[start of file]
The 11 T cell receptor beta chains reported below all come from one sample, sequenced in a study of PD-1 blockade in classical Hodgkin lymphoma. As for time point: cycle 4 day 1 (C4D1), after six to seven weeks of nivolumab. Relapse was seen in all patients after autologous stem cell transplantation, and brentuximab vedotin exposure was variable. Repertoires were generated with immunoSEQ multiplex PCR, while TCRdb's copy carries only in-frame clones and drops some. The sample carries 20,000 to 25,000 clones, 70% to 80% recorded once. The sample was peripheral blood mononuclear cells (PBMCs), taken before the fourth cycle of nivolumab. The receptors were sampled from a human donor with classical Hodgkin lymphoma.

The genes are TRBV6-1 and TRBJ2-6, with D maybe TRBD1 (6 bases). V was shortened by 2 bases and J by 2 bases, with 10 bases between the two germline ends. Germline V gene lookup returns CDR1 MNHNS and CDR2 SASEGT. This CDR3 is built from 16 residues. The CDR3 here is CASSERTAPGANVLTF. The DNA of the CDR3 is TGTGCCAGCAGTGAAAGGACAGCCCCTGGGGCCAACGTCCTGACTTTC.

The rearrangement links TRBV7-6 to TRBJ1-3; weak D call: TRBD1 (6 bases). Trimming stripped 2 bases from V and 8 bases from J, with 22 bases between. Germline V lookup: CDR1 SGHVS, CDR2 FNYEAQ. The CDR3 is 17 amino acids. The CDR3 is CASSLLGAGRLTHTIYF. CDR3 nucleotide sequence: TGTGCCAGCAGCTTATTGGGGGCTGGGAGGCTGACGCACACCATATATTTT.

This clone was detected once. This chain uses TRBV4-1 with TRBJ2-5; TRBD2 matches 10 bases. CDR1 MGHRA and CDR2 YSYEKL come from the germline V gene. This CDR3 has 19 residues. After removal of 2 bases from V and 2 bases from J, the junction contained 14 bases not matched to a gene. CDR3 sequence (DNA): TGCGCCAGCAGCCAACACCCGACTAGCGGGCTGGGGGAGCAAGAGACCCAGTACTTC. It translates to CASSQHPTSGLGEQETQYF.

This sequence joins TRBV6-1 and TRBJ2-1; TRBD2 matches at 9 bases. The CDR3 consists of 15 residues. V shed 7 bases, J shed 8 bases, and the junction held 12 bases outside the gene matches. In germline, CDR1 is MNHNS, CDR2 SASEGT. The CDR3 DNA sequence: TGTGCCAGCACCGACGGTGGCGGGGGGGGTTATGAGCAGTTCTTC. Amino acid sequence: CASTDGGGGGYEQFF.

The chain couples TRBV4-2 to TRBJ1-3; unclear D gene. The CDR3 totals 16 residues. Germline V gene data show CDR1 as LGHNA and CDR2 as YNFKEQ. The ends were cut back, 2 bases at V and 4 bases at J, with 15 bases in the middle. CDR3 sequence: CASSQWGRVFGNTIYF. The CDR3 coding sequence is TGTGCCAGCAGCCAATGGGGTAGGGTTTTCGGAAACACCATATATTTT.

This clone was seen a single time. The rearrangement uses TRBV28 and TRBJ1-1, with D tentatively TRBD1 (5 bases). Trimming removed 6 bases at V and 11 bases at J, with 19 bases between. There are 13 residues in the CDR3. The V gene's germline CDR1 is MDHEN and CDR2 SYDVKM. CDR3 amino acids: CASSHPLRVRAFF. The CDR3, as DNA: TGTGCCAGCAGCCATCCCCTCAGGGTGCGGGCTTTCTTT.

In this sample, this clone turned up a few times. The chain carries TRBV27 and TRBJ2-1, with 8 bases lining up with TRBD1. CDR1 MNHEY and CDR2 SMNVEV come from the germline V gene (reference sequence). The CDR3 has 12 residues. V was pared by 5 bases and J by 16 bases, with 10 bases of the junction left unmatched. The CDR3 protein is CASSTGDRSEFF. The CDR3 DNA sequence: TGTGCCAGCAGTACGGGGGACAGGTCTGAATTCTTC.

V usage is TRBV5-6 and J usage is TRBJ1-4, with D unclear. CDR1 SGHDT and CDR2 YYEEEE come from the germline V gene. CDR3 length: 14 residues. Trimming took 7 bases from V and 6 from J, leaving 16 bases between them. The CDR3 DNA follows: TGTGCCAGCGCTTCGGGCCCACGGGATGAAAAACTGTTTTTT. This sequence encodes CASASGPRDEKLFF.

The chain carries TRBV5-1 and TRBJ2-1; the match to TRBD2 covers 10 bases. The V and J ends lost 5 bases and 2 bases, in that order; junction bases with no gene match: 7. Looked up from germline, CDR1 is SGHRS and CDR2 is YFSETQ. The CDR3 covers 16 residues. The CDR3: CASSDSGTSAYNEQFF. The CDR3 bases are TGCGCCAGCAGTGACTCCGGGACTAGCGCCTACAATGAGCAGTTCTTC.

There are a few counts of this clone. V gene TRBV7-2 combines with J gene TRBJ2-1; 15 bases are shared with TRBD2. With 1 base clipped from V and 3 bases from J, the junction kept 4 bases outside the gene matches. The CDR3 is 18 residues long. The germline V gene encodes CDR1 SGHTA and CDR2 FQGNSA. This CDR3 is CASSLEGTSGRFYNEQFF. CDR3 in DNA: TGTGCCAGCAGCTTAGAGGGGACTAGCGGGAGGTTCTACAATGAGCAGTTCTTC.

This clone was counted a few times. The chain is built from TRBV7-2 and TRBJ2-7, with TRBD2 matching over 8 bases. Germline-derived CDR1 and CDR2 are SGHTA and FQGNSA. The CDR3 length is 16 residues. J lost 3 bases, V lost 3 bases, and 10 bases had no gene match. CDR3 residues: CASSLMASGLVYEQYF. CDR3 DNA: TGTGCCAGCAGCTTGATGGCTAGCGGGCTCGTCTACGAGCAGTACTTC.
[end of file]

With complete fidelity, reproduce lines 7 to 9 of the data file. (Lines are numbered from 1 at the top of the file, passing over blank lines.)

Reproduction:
This clone was seen a single time. The rearrangement uses TRBV28 and TRBJ1-1, with D tentatively TRBD1 (5 bases). Trimming removed 6 bases at V and 11 bases at J, with 19 bases between. There are 13 residues in the CDR3. The V gene's germline CDR1 is MDHEN and CDR2 SYDVKM. CDR3 amino acids: CASSHPLRVRAFF. The CDR3, as DNA: TGTGCCAGCAGCCATCCCCTCAGGGTGCGGGCTTTCTTT.

In this sample, this clone turned up a few times. The chain carries TRBV27 and TRBJ2-1, with 8 bases lining up with TRBD1. CDR1 MNHEY and CDR2 SMNVEV come from the germline V gene (reference sequence). The CDR3 has 12 residues. V was pared by 5 bases and J by 16 bases, with 10 bases of the junction left unmatched. The CDR3 protein is CASSTGDRSEFF. The CDR3 DNA sequence: TGTGCCAGCAGTACGGGGGACAGGTCTGAATTCTTC.

V usage is TRBV5-6 and J usage is TRBJ1-4, with D unclear. CDR1 SGHDT and CDR2 YYEEEE come from the germline V gene. CDR3 length: 14 residues. Trimming took 7 bases from V and 6 from J, leaving 16 bases between them. The CDR3 DNA follows: TGTGCCAGCGCTTCGGGCCCACGGGATGAAAAACTGTTTTTT. This sequence encodes CASASGPRDEKLFF.